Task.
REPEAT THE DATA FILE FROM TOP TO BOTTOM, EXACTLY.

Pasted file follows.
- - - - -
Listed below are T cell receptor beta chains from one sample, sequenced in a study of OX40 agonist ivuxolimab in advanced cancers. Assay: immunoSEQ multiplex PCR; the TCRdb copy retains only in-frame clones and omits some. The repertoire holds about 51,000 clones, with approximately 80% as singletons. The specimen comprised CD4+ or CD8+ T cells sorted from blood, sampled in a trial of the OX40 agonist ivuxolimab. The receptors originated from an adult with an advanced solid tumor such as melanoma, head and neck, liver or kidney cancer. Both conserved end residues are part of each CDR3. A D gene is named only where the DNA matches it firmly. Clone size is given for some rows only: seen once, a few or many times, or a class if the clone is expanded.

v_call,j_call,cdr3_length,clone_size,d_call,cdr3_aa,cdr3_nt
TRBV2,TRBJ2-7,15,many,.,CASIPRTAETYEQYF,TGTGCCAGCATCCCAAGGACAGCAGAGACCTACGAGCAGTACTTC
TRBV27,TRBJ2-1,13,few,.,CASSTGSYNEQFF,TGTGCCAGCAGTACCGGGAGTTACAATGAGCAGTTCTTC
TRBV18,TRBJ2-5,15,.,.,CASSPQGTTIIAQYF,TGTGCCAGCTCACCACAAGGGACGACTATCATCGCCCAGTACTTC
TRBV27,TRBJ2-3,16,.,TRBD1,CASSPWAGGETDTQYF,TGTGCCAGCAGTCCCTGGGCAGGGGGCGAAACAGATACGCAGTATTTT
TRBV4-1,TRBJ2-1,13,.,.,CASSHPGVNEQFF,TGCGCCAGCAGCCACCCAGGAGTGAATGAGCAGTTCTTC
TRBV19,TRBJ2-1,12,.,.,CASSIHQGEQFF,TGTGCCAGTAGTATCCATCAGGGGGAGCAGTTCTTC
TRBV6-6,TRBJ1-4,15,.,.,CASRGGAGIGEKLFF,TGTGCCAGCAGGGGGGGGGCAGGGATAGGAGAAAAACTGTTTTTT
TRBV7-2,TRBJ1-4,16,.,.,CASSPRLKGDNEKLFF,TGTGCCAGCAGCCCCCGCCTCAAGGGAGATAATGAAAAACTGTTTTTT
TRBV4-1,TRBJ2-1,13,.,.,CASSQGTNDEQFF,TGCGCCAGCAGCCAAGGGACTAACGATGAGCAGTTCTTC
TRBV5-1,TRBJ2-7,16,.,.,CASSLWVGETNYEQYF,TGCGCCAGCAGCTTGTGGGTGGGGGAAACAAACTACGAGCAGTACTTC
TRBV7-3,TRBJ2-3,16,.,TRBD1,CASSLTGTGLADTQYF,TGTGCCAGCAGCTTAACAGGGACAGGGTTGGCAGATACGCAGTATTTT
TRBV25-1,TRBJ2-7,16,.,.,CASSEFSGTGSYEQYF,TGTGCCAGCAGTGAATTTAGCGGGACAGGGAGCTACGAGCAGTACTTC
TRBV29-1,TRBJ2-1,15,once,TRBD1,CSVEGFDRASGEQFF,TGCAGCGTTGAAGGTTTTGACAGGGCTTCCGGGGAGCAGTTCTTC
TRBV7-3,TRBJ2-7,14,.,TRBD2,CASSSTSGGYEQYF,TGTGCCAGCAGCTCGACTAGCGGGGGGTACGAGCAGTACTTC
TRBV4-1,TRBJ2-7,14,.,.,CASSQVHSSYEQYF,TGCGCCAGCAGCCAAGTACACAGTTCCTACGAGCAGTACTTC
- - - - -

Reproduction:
Listed below are T cell receptor beta chains from one sample, sequenced in a study of OX40 agonist ivuxolimab in advanced cancers. Assay: immunoSEQ multiplex PCR; the TCRdb copy retains only in-frame clones and omits some. The repertoire holds about 51,000 clones, with approximately 80% as singletons. The specimen comprised CD4+ or CD8+ T cells sorted from blood, sampled in a trial of the OX40 agonist ivuxolimab. The receptors originated from an adult with an advanced solid tumor such as melanoma, head and neck, liver or kidney cancer. Both conserved end residues are part of each CDR3. A D gene is named only where the DNA matches it firmly. Clone size is given for some rows only: seen once, a few or many times, or a class if the clone is expanded.

v_call,j_call,cdr3_length,clone_size,d_call,cdr3_aa,cdr3_nt
TRBV2,TRBJ2-7,15,many,.,CASIPRTAETYEQYF,TGTGCCAGCATCCCAAGGACAGCAGAGACCTACGAGCAGTACTTC
TRBV27,TRBJ2-1,13,few,.,CASSTGSYNEQFF,TGTGCCAGCAGTACCGGGAGTTACAATGAGCAGTTCTTC
TRBV18,TRBJ2-5,15,.,.,CASSPQGTTIIAQYF,TGTGCCAGCTCACCACAAGGGACGACTATCATCGCCCAGTACTTC
TRBV27,TRBJ2-3,16,.,TRBD1,CASSPWAGGETDTQYF,TGTGCCAGCAGTCCCTGGGCAGGGGGCGAAACAGATACGCAGTATTTT
TRBV4-1,TRBJ2-1,13,.,.,CASSHPGVNEQFF,TGCGCCAGCAGCCACCCAGGAGTGAATGAGCAGTTCTTC
TRBV19,TRBJ2-1,12,.,.,CASSIHQGEQFF,TGTGCCAGTAGTATCCATCAGGGGGAGCAGTTCTTC
TRBV6-6,TRBJ1-4,15,.,.,CASRGGAGIGEKLFF,TGTGCCAGCAGGGGGGGGGCAGGGATAGGAGAAAAACTGTTTTTT
TRBV7-2,TRBJ1-4,16,.,.,CASSPRLKGDNEKLFF,TGTGCCAGCAGCCCCCGCCTCAAGGGAGATAATGAAAAACTGTTTTTT
TRBV4-1,TRBJ2-1,13,.,.,CASSQGTNDEQFF,TGCGCCAGCAGCCAAGGGACTAACGATGAGCAGTTCTTC
TRBV5-1,TRBJ2-7,16,.,.,CASSLWVGETNYEQYF,TGCGCCAGCAGCTTGTGGGTGGGGGAAACAAACTACGAGCAGTACTTC
TRBV7-3,TRBJ2-3,16,.,TRBD1,CASSLTGTGLADTQYF,TGTGCCAGCAGCTTAACAGGGACAGGGTTGGCAGATACGCAGTATTTT
TRBV25-1,TRBJ2-7,16,.,.,CASSEFSGTGSYEQYF,TGTGCCAGCAGTGAATTTAGCGGGACAGGGAGCTACGAGCAGTACTTC
TRBV29-1,TRBJ2-1,15,once,TRBD1,CSVEGFDRASGEQFF,TGCAGCGTTGAAGGTTTTGACAGGGCTTCCGGGGAGCAGTTCTTC
TRBV7-3,TRBJ2-7,14,.,TRBD2,CASSSTSGGYEQYF,TGTGCCAGCAGCTCGACTAGCGGGGGGTACGAGCAGTACTTC
TRBV4-1,TRBJ2-7,14,.,.,CASSQVHSSYEQYF,TGCGCCAGCAGCCAAGTACACAGTTCCTACGAGCAGTACTTC